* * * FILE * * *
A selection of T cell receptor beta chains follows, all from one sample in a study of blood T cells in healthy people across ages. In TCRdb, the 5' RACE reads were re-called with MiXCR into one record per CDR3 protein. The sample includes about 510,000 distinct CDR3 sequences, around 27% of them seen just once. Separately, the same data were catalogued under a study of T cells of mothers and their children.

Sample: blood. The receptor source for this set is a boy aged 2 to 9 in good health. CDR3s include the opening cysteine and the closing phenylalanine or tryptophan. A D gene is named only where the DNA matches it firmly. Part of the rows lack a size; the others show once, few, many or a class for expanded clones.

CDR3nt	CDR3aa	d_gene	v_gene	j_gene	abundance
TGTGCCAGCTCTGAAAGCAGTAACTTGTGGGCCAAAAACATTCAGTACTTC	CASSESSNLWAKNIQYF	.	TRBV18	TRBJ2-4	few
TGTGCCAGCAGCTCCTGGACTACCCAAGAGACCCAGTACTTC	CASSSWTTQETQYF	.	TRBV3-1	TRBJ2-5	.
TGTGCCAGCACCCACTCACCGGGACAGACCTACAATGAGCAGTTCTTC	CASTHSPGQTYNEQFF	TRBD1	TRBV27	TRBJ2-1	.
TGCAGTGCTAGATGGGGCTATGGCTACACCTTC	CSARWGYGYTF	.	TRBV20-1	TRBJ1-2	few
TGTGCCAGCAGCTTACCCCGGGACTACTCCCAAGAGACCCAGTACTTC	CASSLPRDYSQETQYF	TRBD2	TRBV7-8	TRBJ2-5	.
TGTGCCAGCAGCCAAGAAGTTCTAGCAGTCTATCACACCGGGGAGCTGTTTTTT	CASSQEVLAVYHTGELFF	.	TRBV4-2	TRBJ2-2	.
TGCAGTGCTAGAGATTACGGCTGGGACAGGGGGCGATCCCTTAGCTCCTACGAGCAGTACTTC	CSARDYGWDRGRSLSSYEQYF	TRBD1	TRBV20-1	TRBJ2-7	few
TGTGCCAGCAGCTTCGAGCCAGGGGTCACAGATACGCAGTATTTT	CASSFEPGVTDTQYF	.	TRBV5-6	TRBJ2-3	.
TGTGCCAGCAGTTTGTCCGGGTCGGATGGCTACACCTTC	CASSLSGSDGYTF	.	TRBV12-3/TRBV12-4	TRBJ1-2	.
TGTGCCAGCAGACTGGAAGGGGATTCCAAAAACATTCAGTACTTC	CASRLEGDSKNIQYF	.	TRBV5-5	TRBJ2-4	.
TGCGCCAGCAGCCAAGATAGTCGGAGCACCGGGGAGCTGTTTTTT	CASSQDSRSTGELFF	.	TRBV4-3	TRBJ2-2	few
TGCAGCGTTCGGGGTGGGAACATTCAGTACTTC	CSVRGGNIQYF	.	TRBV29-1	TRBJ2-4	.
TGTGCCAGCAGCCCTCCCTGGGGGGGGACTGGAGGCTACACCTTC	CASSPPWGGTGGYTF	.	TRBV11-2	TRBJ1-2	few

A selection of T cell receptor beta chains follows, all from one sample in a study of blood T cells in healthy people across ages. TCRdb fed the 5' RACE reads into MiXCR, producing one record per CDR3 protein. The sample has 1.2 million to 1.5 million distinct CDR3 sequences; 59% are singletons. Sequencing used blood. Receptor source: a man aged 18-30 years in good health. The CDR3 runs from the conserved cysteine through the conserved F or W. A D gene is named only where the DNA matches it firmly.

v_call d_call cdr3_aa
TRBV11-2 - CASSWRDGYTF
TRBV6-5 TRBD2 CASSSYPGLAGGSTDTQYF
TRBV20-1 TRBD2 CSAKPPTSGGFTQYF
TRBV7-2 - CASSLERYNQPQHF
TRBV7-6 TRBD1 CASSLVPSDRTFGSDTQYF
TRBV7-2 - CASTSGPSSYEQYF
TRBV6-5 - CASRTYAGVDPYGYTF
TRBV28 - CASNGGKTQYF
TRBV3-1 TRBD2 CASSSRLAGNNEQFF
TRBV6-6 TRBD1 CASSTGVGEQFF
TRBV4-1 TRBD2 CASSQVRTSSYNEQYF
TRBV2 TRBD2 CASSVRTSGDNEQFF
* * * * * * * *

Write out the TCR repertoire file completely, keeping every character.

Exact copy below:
A selection of T cell receptor beta chains follows, all from one sample in a study of blood T cells in healthy people across ages. In TCRdb, the 5' RACE reads were re-called with MiXCR into one record per CDR3 protein. The sample includes about 510,000 distinct CDR3 sequences, around 27% of them seen just once. Separately, the same data were catalogued under a study of T cells of mothers and their children.

Sample: blood. The receptor source for this set is a boy aged 2 to 9 in good health. CDR3s include the opening cysteine and the closing phenylalanine or tryptophan. A D gene is named only where the DNA matches it firmly. Part of the rows lack a size; the others show once, few, many or a class for expanded clones.

CDR3nt	CDR3aa	d_gene	v_gene	j_gene	abundance
TGTGCCAGCTCTGAAAGCAGTAACTTGTGGGCCAAAAACATTCAGTACTTC	CASSESSNLWAKNIQYF	.	TRBV18	TRBJ2-4	few
TGTGCCAGCAGCTCCTGGACTACCCAAGAGACCCAGTACTTC	CASSSWTTQETQYF	.	TRBV3-1	TRBJ2-5	.
TGTGCCAGCACCCACTCACCGGGACAGACCTACAATGAGCAGTTCTTC	CASTHSPGQTYNEQFF	TRBD1	TRBV27	TRBJ2-1	.
TGCAGTGCTAGATGGGGCTATGGCTACACCTTC	CSARWGYGYTF	.	TRBV20-1	TRBJ1-2	few
TGTGCCAGCAGCTTACCCCGGGACTACTCCCAAGAGACCCAGTACTTC	CASSLPRDYSQETQYF	TRBD2	TRBV7-8	TRBJ2-5	.
TGTGCCAGCAGCCAAGAAGTTCTAGCAGTCTATCACACCGGGGAGCTGTTTTTT	CASSQEVLAVYHTGELFF	.	TRBV4-2	TRBJ2-2	.
TGCAGTGCTAGAGATTACGGCTGGGACAGGGGGCGATCCCTTAGCTCCTACGAGCAGTACTTC	CSARDYGWDRGRSLSSYEQYF	TRBD1	TRBV20-1	TRBJ2-7	few
TGTGCCAGCAGCTTCGAGCCAGGGGTCACAGATACGCAGTATTTT	CASSFEPGVTDTQYF	.	TRBV5-6	TRBJ2-3	.
TGTGCCAGCAGTTTGTCCGGGTCGGATGGCTACACCTTC	CASSLSGSDGYTF	.	TRBV12-3/TRBV12-4	TRBJ1-2	.
TGTGCCAGCAGACTGGAAGGGGATTCCAAAAACATTCAGTACTTC	CASRLEGDSKNIQYF	.	TRBV5-5	TRBJ2-4	.
TGCGCCAGCAGCCAAGATAGTCGGAGCACCGGGGAGCTGTTTTTT	CASSQDSRSTGELFF	.	TRBV4-3	TRBJ2-2	few
TGCAGCGTTCGGGGTGGGAACATTCAGTACTTC	CSVRGGNIQYF	.	TRBV29-1	TRBJ2-4	.
TGTGCCAGCAGCCCTCCCTGGGGGGGGACTGGAGGCTACACCTTC	CASSPPWGGTGGYTF	.	TRBV11-2	TRBJ1-2	few

A selection of T cell receptor beta chains follows, all from one sample in a study of blood T cells in healthy people across ages. TCRdb fed the 5' RACE reads into MiXCR, producing one record per CDR3 protein. The sample has 1.2 million to 1.5 million distinct CDR3 sequences; 59% are singletons. Sequencing used blood. Receptor source: a man aged 18-30 years in good health. The CDR3 runs from the conserved cysteine through the conserved F or W. A D gene is named only where the DNA matches it firmly.

v_call d_call cdr3_aa
TRBV11-2 - CASSWRDGYTF
TRBV6-5 TRBD2 CASSSYPGLAGGSTDTQYF
TRBV20-1 TRBD2 CSAKPPTSGGFTQYF
TRBV7-2 - CASSLERYNQPQHF
TRBV7-6 TRBD1 CASSLVPSDRTFGSDTQYF
TRBV7-2 - CASTSGPSSYEQYF
TRBV6-5 - CASRTYAGVDPYGYTF
TRBV28 - CASNGGKTQYF
TRBV3-1 TRBD2 CASSSRLAGNNEQFF
TRBV6-6 TRBD1 CASSTGVGEQFF
TRBV4-1 TRBD2 CASSQVRTSSYNEQYF
TRBV2 TRBD2 CASSVRTSGDNEQFF